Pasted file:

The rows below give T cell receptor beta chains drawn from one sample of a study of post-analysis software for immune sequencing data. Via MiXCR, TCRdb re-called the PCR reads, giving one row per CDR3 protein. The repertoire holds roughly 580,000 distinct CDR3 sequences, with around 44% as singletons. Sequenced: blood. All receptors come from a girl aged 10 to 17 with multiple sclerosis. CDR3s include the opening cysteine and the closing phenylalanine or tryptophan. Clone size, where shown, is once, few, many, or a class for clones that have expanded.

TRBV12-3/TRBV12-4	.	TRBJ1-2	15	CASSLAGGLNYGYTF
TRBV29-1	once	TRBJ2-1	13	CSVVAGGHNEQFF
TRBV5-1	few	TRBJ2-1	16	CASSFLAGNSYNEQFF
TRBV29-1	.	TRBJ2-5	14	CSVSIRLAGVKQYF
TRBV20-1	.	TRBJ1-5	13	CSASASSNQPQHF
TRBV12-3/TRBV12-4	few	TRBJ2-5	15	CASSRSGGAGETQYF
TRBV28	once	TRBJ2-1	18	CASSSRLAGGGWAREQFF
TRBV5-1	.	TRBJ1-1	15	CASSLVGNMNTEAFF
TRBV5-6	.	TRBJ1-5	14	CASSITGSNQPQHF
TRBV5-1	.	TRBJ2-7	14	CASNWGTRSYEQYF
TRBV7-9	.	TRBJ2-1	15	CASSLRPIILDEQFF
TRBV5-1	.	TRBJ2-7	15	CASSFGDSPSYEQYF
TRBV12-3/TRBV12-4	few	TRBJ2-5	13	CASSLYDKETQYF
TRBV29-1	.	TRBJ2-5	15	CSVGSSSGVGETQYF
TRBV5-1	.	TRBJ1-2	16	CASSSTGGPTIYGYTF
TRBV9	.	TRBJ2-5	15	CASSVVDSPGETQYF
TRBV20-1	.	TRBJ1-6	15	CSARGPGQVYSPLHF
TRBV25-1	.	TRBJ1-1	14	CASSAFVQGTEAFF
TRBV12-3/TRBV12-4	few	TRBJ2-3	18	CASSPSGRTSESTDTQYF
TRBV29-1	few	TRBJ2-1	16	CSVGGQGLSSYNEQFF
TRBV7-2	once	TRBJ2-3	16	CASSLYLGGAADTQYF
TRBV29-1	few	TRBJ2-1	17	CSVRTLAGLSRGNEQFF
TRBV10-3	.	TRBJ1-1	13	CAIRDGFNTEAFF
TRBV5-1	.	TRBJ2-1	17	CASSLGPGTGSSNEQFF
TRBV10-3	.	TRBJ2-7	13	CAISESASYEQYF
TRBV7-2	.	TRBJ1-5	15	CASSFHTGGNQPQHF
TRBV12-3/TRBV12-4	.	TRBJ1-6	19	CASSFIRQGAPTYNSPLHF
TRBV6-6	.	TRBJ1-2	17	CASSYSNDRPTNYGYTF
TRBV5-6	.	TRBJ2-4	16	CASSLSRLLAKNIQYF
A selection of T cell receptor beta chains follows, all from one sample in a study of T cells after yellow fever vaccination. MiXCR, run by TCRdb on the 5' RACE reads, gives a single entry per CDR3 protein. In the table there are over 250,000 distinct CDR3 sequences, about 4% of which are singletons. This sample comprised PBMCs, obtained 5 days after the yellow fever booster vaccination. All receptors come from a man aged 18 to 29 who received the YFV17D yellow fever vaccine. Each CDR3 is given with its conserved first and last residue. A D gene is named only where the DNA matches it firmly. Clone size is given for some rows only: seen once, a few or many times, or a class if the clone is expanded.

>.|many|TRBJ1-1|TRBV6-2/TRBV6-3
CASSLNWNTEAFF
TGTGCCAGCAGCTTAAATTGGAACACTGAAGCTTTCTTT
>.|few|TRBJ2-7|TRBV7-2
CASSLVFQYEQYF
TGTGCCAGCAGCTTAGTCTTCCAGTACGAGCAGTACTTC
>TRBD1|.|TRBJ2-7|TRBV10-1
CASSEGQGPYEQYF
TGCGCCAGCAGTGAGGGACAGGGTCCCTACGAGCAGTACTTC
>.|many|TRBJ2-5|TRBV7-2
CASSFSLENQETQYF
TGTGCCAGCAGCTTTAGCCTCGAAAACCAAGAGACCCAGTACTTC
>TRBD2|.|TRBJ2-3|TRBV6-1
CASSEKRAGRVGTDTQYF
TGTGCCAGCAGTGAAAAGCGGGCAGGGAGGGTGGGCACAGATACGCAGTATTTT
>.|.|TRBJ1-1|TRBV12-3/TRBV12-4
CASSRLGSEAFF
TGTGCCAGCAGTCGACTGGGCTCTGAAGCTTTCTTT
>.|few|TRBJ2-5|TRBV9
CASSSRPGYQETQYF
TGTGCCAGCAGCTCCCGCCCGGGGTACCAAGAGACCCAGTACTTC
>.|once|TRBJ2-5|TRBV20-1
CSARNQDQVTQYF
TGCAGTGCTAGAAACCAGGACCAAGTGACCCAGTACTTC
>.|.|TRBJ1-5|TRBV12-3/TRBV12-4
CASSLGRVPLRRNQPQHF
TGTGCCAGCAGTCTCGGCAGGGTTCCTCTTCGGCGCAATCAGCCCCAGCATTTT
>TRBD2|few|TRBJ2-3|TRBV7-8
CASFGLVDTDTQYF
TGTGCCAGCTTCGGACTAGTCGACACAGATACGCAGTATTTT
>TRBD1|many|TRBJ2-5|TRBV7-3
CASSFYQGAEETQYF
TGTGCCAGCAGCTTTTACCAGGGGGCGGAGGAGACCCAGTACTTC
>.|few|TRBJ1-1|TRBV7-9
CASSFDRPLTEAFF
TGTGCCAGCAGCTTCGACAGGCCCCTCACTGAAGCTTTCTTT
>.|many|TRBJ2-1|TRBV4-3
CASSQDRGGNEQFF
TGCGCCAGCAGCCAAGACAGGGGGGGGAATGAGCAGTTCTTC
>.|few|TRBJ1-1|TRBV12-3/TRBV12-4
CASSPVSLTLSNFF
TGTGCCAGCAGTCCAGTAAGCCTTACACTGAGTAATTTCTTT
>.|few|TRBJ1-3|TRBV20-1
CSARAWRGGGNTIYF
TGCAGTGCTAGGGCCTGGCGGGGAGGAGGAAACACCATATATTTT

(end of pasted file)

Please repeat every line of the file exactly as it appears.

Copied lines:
The rows below give T cell receptor beta chains drawn from one sample of a study of post-analysis software for immune sequencing data. Via MiXCR, TCRdb re-called the PCR reads, giving one row per CDR3 protein. The repertoire holds roughly 580,000 distinct CDR3 sequences, with around 44% as singletons. Sequenced: blood. All receptors come from a girl aged 10 to 17 with multiple sclerosis. CDR3s include the opening cysteine and the closing phenylalanine or tryptophan. Clone size, where shown, is once, few, many, or a class for clones that have expanded.

TRBV12-3/TRBV12-4	.	TRBJ1-2	15	CASSLAGGLNYGYTF
TRBV29-1	once	TRBJ2-1	13	CSVVAGGHNEQFF
TRBV5-1	few	TRBJ2-1	16	CASSFLAGNSYNEQFF
TRBV29-1	.	TRBJ2-5	14	CSVSIRLAGVKQYF
TRBV20-1	.	TRBJ1-5	13	CSASASSNQPQHF
TRBV12-3/TRBV12-4	few	TRBJ2-5	15	CASSRSGGAGETQYF
TRBV28	once	TRBJ2-1	18	CASSSRLAGGGWAREQFF
TRBV5-1	.	TRBJ1-1	15	CASSLVGNMNTEAFF
TRBV5-6	.	TRBJ1-5	14	CASSITGSNQPQHF
TRBV5-1	.	TRBJ2-7	14	CASNWGTRSYEQYF
TRBV7-9	.	TRBJ2-1	15	CASSLRPIILDEQFF
TRBV5-1	.	TRBJ2-7	15	CASSFGDSPSYEQYF
TRBV12-3/TRBV12-4	few	TRBJ2-5	13	CASSLYDKETQYF
TRBV29-1	.	TRBJ2-5	15	CSVGSSSGVGETQYF
TRBV5-1	.	TRBJ1-2	16	CASSSTGGPTIYGYTF
TRBV9	.	TRBJ2-5	15	CASSVVDSPGETQYF
TRBV20-1	.	TRBJ1-6	15	CSARGPGQVYSPLHF
TRBV25-1	.	TRBJ1-1	14	CASSAFVQGTEAFF
TRBV12-3/TRBV12-4	few	TRBJ2-3	18	CASSPSGRTSESTDTQYF
TRBV29-1	few	TRBJ2-1	16	CSVGGQGLSSYNEQFF
TRBV7-2	once	TRBJ2-3	16	CASSLYLGGAADTQYF
TRBV29-1	few	TRBJ2-1	17	CSVRTLAGLSRGNEQFF
TRBV10-3	.	TRBJ1-1	13	CAIRDGFNTEAFF
TRBV5-1	.	TRBJ2-1	17	CASSLGPGTGSSNEQFF
TRBV10-3	.	TRBJ2-7	13	CAISESASYEQYF
TRBV7-2	.	TRBJ1-5	15	CASSFHTGGNQPQHF
TRBV12-3/TRBV12-4	.	TRBJ1-6	19	CASSFIRQGAPTYNSPLHF
TRBV6-6	.	TRBJ1-2	17	CASSYSNDRPTNYGYTF
TRBV5-6	.	TRBJ2-4	16	CASSLSRLLAKNIQYF
A selection of T cell receptor beta chains follows, all from one sample in a study of T cells after yellow fever vaccination. MiXCR, run by TCRdb on the 5' RACE reads, gives a single entry per CDR3 protein. In the table there are over 250,000 distinct CDR3 sequences, about 4% of which are singletons. This sample comprised PBMCs, obtained 5 days after the yellow fever booster vaccination. All receptors come from a man aged 18 to 29 who received the YFV17D yellow fever vaccine. Each CDR3 is given with its conserved first and last residue. A D gene is named only where the DNA matches it firmly. Clone size is given for some rows only: seen once, a few or many times, or a class if the clone is expanded.

>.|many|TRBJ1-1|TRBV6-2/TRBV6-3
CASSLNWNTEAFF
TGTGCCAGCAGCTTAAATTGGAACACTGAAGCTTTCTTT
>.|few|TRBJ2-7|TRBV7-2
CASSLVFQYEQYF
TGTGCCAGCAGCTTAGTCTTCCAGTACGAGCAGTACTTC
>TRBD1|.|TRBJ2-7|TRBV10-1
CASSEGQGPYEQYF
TGCGCCAGCAGTGAGGGACAGGGTCCCTACGAGCAGTACTTC
>.|many|TRBJ2-5|TRBV7-2
CASSFSLENQETQYF
TGTGCCAGCAGCTTTAGCCTCGAAAACCAAGAGACCCAGTACTTC
>TRBD2|.|TRBJ2-3|TRBV6-1
CASSEKRAGRVGTDTQYF
TGTGCCAGCAGTGAAAAGCGGGCAGGGAGGGTGGGCACAGATACGCAGTATTTT
>.|.|TRBJ1-1|TRBV12-3/TRBV12-4
CASSRLGSEAFF
TGTGCCAGCAGTCGACTGGGCTCTGAAGCTTTCTTT
>.|few|TRBJ2-5|TRBV9
CASSSRPGYQETQYF
TGTGCCAGCAGCTCCCGCCCGGGGTACCAAGAGACCCAGTACTTC
>.|once|TRBJ2-5|TRBV20-1
CSARNQDQVTQYF
TGCAGTGCTAGAAACCAGGACCAAGTGACCCAGTACTTC
>.|.|TRBJ1-5|TRBV12-3/TRBV12-4
CASSLGRVPLRRNQPQHF
TGTGCCAGCAGTCTCGGCAGGGTTCCTCTTCGGCGCAATCAGCCCCAGCATTTT
>TRBD2|few|TRBJ2-3|TRBV7-8
CASFGLVDTDTQYF
TGTGCCAGCTTCGGACTAGTCGACACAGATACGCAGTATTTT
>TRBD1|many|TRBJ2-5|TRBV7-3
CASSFYQGAEETQYF
TGTGCCAGCAGCTTTTACCAGGGGGCGGAGGAGACCCAGTACTTC
>.|few|TRBJ1-1|TRBV7-9
CASSFDRPLTEAFF
TGTGCCAGCAGCTTCGACAGGCCCCTCACTGAAGCTTTCTTT
>.|many|TRBJ2-1|TRBV4-3
CASSQDRGGNEQFF
TGCGCCAGCAGCCAAGACAGGGGGGGGAATGAGCAGTTCTTC
>.|few|TRBJ1-1|TRBV12-3/TRBV12-4
CASSPVSLTLSNFF
TGTGCCAGCAGTCCAGTAAGCCTTACACTGAGTAATTTCTTT
>.|few|TRBJ1-3|TRBV20-1
CSARAWRGGGNTIYF
TGCAGTGCTAGGGCCTGGCGGGGAGGAGGAAACACCATATATTTT